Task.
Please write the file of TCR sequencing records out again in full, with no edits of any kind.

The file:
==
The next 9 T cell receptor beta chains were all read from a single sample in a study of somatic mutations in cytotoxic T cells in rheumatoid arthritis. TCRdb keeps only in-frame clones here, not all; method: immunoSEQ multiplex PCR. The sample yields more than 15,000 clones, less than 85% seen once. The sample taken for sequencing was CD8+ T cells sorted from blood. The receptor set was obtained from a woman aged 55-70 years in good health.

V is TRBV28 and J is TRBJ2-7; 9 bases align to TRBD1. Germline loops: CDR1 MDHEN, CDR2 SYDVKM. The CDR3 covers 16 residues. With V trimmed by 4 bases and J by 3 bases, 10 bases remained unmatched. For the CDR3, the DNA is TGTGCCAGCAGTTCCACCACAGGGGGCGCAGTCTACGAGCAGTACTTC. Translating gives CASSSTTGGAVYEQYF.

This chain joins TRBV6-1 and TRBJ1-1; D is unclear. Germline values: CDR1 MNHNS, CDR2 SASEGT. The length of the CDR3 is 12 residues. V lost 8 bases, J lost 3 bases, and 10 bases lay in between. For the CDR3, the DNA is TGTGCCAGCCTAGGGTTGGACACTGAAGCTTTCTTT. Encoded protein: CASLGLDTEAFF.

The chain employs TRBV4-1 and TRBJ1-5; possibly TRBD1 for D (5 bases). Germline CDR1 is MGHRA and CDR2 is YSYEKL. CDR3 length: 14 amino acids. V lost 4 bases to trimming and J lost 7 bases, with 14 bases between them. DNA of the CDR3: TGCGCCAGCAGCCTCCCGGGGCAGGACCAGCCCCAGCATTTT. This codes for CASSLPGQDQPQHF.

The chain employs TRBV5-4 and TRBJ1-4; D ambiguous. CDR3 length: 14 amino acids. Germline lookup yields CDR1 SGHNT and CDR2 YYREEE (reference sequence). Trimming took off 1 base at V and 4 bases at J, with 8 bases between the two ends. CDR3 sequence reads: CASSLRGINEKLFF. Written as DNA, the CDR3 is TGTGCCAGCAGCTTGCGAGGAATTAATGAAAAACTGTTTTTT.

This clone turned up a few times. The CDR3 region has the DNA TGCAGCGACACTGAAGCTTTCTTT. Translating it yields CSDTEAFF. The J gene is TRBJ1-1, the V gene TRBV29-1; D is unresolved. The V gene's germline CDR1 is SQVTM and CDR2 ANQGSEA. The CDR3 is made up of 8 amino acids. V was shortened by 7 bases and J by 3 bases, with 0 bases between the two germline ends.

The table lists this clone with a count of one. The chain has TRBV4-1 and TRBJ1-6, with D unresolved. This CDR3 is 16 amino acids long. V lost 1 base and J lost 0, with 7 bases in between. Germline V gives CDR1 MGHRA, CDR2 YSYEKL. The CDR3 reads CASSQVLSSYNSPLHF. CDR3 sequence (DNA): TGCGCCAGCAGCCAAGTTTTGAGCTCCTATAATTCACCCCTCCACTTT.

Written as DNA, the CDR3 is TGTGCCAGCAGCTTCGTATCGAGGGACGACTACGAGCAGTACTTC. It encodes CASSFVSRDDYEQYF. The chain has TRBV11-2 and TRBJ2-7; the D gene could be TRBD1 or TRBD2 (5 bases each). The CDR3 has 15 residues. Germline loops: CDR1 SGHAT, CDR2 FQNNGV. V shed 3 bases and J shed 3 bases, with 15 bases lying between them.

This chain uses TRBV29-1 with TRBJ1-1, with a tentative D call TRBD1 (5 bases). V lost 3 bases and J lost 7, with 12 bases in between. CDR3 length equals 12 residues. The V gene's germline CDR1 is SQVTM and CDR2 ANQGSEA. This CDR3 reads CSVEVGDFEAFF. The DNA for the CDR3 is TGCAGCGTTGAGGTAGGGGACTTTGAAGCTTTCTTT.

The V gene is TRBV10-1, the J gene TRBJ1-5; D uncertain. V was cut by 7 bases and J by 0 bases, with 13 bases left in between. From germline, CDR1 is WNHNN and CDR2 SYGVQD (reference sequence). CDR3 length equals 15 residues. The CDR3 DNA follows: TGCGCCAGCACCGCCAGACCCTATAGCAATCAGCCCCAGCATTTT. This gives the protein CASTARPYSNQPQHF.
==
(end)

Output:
The next 9 T cell receptor beta chains were all read from a single sample in a study of somatic mutations in cytotoxic T cells in rheumatoid arthritis. TCRdb keeps only in-frame clones here, not all; method: immunoSEQ multiplex PCR. The sample yields more than 15,000 clones, less than 85% seen once. The sample taken for sequencing was CD8+ T cells sorted from blood. The receptor set was obtained from a woman aged 55-70 years in good health.

V is TRBV28 and J is TRBJ2-7; 9 bases align to TRBD1. Germline loops: CDR1 MDHEN, CDR2 SYDVKM. The CDR3 covers 16 residues. With V trimmed by 4 bases and J by 3 bases, 10 bases remained unmatched. For the CDR3, the DNA is TGTGCCAGCAGTTCCACCACAGGGGGCGCAGTCTACGAGCAGTACTTC. Translating gives CASSSTTGGAVYEQYF.

This chain joins TRBV6-1 and TRBJ1-1; D is unclear. Germline values: CDR1 MNHNS, CDR2 SASEGT. The length of the CDR3 is 12 residues. V lost 8 bases, J lost 3 bases, and 10 bases lay in between. For the CDR3, the DNA is TGTGCCAGCCTAGGGTTGGACACTGAAGCTTTCTTT. Encoded protein: CASLGLDTEAFF.

The chain employs TRBV4-1 and TRBJ1-5; possibly TRBD1 for D (5 bases). Germline CDR1 is MGHRA and CDR2 is YSYEKL. CDR3 length: 14 amino acids. V lost 4 bases to trimming and J lost 7 bases, with 14 bases between them. DNA of the CDR3: TGCGCCAGCAGCCTCCCGGGGCAGGACCAGCCCCAGCATTTT. This codes for CASSLPGQDQPQHF.

The chain employs TRBV5-4 and TRBJ1-4; D ambiguous. CDR3 length: 14 amino acids. Germline lookup yields CDR1 SGHNT and CDR2 YYREEE (reference sequence). Trimming took off 1 base at V and 4 bases at J, with 8 bases between the two ends. CDR3 sequence reads: CASSLRGINEKLFF. Written as DNA, the CDR3 is TGTGCCAGCAGCTTGCGAGGAATTAATGAAAAACTGTTTTTT.

This clone turned up a few times. The CDR3 region has the DNA TGCAGCGACACTGAAGCTTTCTTT. Translating it yields CSDTEAFF. The J gene is TRBJ1-1, the V gene TRBV29-1; D is unresolved. The V gene's germline CDR1 is SQVTM and CDR2 ANQGSEA. The CDR3 is made up of 8 amino acids. V was shortened by 7 bases and J by 3 bases, with 0 bases between the two germline ends.

The table lists this clone with a count of one. The chain has TRBV4-1 and TRBJ1-6, with D unresolved. This CDR3 is 16 amino acids long. V lost 1 base and J lost 0, with 7 bases in between. Germline V gives CDR1 MGHRA, CDR2 YSYEKL. The CDR3 reads CASSQVLSSYNSPLHF. CDR3 sequence (DNA): TGCGCCAGCAGCCAAGTTTTGAGCTCCTATAATTCACCCCTCCACTTT.

Written as DNA, the CDR3 is TGTGCCAGCAGCTTCGTATCGAGGGACGACTACGAGCAGTACTTC. It encodes CASSFVSRDDYEQYF. The chain has TRBV11-2 and TRBJ2-7; the D gene could be TRBD1 or TRBD2 (5 bases each). The CDR3 has 15 residues. Germline loops: CDR1 SGHAT, CDR2 FQNNGV. V shed 3 bases and J shed 3 bases, with 15 bases lying between them.

This chain uses TRBV29-1 with TRBJ1-1, with a tentative D call TRBD1 (5 bases). V lost 3 bases and J lost 7, with 12 bases in between. CDR3 length equals 12 residues. The V gene's germline CDR1 is SQVTM and CDR2 ANQGSEA. This CDR3 reads CSVEVGDFEAFF. The DNA for the CDR3 is TGCAGCGTTGAGGTAGGGGACTTTGAAGCTTTCTTT.

The V gene is TRBV10-1, the J gene TRBJ1-5; D uncertain. V was cut by 7 bases and J by 0 bases, with 13 bases left in between. From germline, CDR1 is WNHNN and CDR2 SYGVQD (reference sequence). CDR3 length equals 15 residues. The CDR3 DNA follows: TGCGCCAGCACCGCCAGACCCTATAGCAATCAGCCCCAGCATTTT. This gives the protein CASTARPYSNQPQHF.